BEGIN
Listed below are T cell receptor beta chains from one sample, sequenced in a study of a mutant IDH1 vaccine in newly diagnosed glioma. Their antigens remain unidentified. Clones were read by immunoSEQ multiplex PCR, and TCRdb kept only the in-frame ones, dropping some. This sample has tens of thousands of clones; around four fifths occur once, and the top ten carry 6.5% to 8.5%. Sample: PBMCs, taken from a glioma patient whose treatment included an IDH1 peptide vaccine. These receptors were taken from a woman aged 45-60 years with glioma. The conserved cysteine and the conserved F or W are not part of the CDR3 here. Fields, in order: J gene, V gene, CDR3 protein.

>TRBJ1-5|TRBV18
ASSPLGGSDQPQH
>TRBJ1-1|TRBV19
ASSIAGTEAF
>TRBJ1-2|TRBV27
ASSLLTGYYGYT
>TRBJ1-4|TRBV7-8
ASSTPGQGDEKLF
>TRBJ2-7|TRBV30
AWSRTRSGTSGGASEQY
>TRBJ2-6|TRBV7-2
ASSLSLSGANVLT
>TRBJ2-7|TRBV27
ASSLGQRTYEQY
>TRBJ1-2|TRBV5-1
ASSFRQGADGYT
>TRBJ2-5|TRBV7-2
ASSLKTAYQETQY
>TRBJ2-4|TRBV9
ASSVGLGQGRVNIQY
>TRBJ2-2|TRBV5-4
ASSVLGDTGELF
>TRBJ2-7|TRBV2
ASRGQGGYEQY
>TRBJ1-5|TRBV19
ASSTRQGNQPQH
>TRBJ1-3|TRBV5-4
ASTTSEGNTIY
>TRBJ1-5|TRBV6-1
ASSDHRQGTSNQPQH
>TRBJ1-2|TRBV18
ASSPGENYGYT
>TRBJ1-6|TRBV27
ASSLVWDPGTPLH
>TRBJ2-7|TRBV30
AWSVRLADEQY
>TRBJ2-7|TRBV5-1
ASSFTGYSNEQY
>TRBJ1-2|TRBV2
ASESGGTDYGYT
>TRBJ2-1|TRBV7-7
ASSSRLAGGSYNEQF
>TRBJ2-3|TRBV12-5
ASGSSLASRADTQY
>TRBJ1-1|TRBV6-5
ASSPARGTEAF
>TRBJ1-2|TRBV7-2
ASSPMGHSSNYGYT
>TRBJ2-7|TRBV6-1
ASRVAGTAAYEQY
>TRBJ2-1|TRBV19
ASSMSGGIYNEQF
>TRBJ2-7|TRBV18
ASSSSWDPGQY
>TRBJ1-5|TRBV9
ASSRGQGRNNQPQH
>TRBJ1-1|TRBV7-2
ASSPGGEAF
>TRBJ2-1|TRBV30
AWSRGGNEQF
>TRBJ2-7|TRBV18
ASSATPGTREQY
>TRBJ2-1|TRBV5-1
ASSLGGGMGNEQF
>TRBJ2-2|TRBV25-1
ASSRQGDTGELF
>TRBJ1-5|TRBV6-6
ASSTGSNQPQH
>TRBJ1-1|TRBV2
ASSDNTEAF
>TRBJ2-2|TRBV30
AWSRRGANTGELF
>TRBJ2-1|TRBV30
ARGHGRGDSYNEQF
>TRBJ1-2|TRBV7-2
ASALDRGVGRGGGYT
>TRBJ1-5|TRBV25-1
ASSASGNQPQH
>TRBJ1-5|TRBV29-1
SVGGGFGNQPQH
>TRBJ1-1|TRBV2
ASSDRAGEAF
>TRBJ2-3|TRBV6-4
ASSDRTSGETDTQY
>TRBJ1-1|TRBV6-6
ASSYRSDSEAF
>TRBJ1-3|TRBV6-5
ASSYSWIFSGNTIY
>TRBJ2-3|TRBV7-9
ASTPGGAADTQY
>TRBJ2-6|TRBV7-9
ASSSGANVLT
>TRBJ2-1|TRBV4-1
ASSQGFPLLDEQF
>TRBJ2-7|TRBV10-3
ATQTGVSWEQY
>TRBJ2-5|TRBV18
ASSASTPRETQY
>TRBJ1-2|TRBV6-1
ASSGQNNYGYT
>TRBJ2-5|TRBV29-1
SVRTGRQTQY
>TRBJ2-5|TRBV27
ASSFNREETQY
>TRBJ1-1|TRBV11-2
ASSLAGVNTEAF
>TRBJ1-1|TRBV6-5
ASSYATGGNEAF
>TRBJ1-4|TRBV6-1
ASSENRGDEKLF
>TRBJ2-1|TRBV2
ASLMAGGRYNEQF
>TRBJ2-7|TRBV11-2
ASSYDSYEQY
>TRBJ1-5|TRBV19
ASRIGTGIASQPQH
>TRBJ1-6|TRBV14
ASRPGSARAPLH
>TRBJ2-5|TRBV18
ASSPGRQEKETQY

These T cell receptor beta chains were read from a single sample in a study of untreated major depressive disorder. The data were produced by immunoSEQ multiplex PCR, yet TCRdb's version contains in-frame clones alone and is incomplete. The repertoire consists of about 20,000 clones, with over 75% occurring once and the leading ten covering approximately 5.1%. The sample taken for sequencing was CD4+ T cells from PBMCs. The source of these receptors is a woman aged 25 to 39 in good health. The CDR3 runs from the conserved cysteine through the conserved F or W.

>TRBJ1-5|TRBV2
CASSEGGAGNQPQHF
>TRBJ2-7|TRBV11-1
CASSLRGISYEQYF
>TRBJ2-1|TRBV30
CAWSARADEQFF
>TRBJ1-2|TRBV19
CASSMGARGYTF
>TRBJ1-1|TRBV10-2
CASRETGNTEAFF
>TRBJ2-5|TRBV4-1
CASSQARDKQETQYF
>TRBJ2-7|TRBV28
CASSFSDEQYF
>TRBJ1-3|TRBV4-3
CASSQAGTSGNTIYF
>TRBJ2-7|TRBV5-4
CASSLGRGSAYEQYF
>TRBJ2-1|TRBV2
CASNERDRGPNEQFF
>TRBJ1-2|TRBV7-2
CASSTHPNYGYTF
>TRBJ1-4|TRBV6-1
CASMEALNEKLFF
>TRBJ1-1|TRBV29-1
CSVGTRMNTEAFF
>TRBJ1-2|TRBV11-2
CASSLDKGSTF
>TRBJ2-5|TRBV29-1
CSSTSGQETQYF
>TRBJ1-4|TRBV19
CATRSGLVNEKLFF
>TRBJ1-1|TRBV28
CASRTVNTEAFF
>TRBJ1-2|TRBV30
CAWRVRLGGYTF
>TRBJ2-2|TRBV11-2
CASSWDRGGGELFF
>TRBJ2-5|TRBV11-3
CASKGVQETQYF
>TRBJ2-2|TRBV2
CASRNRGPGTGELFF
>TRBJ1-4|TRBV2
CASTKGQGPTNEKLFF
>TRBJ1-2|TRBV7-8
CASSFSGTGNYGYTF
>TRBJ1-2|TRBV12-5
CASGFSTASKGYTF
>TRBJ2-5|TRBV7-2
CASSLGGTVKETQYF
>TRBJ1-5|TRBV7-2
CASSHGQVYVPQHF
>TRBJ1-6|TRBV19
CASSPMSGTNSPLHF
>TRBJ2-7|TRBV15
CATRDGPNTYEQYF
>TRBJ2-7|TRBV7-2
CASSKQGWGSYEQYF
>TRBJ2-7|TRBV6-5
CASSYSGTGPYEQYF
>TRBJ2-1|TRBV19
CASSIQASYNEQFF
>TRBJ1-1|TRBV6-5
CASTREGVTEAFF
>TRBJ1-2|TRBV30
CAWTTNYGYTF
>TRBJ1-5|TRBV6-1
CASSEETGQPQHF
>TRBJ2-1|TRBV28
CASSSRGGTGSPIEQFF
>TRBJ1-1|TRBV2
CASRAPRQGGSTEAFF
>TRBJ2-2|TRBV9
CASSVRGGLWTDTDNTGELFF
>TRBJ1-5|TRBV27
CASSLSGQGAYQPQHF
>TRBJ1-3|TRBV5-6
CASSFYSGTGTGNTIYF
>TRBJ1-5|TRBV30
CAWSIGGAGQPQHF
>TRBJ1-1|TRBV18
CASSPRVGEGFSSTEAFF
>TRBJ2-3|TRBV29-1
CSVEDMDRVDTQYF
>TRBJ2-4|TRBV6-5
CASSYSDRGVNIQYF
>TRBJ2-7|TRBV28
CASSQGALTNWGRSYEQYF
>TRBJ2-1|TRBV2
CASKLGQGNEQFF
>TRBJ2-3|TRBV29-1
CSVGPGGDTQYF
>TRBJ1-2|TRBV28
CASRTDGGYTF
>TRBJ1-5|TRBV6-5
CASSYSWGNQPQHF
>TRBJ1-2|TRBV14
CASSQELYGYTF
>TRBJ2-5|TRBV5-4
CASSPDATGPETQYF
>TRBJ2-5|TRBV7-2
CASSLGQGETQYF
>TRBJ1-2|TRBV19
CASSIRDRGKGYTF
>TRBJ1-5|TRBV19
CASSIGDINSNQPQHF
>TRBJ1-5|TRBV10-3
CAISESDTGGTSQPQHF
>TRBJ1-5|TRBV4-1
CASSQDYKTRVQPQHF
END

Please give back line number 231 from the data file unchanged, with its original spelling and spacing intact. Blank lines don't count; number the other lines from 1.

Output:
>TRBJ1-5|TRBV4-1